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Article
January 1951

NITROGEN FRACTIONS AS CRITERION OF PRESERVATION OF CORNEAL TISSUE

Author Affiliations

NEW YORK
Dr. Buschke died Dec. 21, 1950.; From the Ayer Foundation Ophthalmic Research Laboratory, Manhattan Eye, Ear and Throat Hospital.

AMA Arch Ophthalmol. 1951;45(1):27-31. doi:10.1001/archopht.1951.01700010030003
Abstract

QUANTITATIVE data on nonprotein nitrogen fractions in the tissue may be expected to furnish useful criteria for the state of preservation of corneal donor tissue stored under various conditions. The present report deals with data on total nonprotein nitrogen, ammonia nitrogen and amino nitrogen.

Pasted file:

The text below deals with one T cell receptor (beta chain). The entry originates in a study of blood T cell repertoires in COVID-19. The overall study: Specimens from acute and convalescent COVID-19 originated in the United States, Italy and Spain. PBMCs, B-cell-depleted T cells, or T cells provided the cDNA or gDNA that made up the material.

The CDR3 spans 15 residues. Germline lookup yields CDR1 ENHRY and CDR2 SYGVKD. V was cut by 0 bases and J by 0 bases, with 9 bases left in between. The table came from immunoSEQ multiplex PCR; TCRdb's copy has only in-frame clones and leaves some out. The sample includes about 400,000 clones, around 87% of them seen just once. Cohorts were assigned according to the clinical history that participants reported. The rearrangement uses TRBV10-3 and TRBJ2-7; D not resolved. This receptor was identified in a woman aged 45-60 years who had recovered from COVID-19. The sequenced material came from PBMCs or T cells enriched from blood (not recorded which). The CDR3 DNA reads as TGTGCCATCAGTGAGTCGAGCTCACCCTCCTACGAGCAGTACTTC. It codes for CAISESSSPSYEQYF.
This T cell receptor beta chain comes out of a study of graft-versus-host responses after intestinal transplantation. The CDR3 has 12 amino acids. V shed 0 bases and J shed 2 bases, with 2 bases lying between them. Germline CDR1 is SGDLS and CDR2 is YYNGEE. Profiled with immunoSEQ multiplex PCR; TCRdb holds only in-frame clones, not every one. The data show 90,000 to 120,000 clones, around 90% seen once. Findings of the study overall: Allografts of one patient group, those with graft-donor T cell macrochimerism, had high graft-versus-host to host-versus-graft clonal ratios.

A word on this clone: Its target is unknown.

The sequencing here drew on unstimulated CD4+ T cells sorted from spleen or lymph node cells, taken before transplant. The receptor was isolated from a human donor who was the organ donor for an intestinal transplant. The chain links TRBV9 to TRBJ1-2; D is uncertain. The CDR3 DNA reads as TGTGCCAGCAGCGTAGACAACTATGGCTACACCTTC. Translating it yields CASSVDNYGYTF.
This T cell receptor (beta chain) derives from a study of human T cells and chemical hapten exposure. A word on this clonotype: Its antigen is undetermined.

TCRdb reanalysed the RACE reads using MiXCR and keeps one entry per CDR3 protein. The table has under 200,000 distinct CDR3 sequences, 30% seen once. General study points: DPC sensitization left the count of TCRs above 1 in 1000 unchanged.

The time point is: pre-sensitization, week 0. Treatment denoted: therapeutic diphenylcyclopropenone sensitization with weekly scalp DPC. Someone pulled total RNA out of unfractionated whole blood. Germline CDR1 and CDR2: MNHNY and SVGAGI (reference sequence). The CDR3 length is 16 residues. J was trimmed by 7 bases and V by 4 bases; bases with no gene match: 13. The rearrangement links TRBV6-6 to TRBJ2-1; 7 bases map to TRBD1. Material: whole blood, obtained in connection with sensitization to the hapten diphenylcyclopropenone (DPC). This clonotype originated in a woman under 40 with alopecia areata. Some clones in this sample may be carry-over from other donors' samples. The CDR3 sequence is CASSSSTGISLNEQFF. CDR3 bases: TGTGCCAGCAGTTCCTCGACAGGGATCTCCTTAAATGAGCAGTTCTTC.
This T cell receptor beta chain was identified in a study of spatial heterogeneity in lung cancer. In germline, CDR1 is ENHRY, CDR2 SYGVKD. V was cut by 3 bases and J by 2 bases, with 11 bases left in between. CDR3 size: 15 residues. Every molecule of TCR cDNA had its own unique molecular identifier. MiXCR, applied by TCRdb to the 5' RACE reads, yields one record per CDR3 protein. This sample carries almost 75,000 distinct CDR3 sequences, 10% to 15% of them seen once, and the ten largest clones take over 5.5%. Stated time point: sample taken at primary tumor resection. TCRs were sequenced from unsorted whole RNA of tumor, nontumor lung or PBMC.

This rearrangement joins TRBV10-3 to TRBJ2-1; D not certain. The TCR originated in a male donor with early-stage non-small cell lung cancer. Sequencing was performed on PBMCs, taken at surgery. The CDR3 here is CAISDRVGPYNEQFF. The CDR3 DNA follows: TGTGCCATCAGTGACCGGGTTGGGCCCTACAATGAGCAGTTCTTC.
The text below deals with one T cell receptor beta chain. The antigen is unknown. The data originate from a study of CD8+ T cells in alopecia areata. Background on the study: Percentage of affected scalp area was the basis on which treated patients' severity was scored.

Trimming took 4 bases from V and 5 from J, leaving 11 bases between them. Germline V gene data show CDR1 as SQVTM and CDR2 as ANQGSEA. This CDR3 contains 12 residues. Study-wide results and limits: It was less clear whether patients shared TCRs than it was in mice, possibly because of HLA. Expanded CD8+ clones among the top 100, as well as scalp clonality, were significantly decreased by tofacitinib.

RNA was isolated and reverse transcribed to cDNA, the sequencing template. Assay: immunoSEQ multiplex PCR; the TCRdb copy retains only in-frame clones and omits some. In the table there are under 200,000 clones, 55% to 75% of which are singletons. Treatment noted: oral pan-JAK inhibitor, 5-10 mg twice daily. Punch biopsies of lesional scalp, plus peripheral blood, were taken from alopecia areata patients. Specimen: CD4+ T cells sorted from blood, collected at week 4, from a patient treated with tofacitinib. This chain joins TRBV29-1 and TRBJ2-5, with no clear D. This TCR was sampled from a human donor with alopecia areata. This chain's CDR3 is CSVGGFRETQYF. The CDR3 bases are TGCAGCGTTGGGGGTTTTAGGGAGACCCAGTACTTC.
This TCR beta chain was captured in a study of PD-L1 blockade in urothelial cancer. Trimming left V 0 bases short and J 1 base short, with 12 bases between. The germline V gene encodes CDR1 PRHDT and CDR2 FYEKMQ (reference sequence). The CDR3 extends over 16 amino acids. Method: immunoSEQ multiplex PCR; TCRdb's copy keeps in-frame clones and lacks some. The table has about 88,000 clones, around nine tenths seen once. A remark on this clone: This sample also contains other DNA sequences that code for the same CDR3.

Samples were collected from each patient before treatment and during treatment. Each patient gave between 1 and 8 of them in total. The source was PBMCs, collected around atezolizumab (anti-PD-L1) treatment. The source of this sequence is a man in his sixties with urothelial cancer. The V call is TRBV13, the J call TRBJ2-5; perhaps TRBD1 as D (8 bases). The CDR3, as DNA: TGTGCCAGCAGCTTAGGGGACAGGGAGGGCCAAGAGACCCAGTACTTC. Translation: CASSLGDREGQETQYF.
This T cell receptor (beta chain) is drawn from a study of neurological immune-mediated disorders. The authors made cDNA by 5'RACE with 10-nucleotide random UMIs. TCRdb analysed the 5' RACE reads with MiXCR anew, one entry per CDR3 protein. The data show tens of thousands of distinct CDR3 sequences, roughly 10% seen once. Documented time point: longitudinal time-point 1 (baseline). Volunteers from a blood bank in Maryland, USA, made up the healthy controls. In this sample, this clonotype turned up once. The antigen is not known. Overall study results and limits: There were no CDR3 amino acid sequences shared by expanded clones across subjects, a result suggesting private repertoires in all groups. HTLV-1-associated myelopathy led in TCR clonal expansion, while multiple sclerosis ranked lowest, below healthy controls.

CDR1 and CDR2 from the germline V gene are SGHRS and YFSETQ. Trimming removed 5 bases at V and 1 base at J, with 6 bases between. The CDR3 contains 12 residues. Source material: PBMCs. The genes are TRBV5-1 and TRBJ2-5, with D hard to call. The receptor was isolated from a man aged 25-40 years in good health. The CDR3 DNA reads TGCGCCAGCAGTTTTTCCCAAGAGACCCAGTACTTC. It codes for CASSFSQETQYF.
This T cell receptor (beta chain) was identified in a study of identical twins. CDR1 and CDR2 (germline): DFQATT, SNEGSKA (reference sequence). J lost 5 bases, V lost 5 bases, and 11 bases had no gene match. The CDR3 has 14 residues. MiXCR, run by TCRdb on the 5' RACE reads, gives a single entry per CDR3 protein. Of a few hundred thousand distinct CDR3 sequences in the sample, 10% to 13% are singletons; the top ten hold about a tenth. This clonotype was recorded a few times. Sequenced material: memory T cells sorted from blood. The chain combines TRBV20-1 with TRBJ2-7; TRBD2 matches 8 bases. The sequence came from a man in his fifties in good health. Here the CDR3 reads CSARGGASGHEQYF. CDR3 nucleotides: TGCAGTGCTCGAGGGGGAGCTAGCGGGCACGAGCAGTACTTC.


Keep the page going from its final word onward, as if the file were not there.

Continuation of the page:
MATERIALS AND METHODS  The data were obtained from freshly excised corneas with and without incubation of the excised corneas in a moist chamber at 40 C. for six hours, and from corneas stored for three days in the whole eye in a moist chamber at 4 C. with and without subsequent incubation of the excised cornea in a moist chamber at 40 C. for six hours. Storage of the whole eye at 4 C. in a moist chamber is the most widely used method of storage of human corneas for clinical purposes. As previously reported,1 the cornea becomes progressively hydrated under these conditions. It was of

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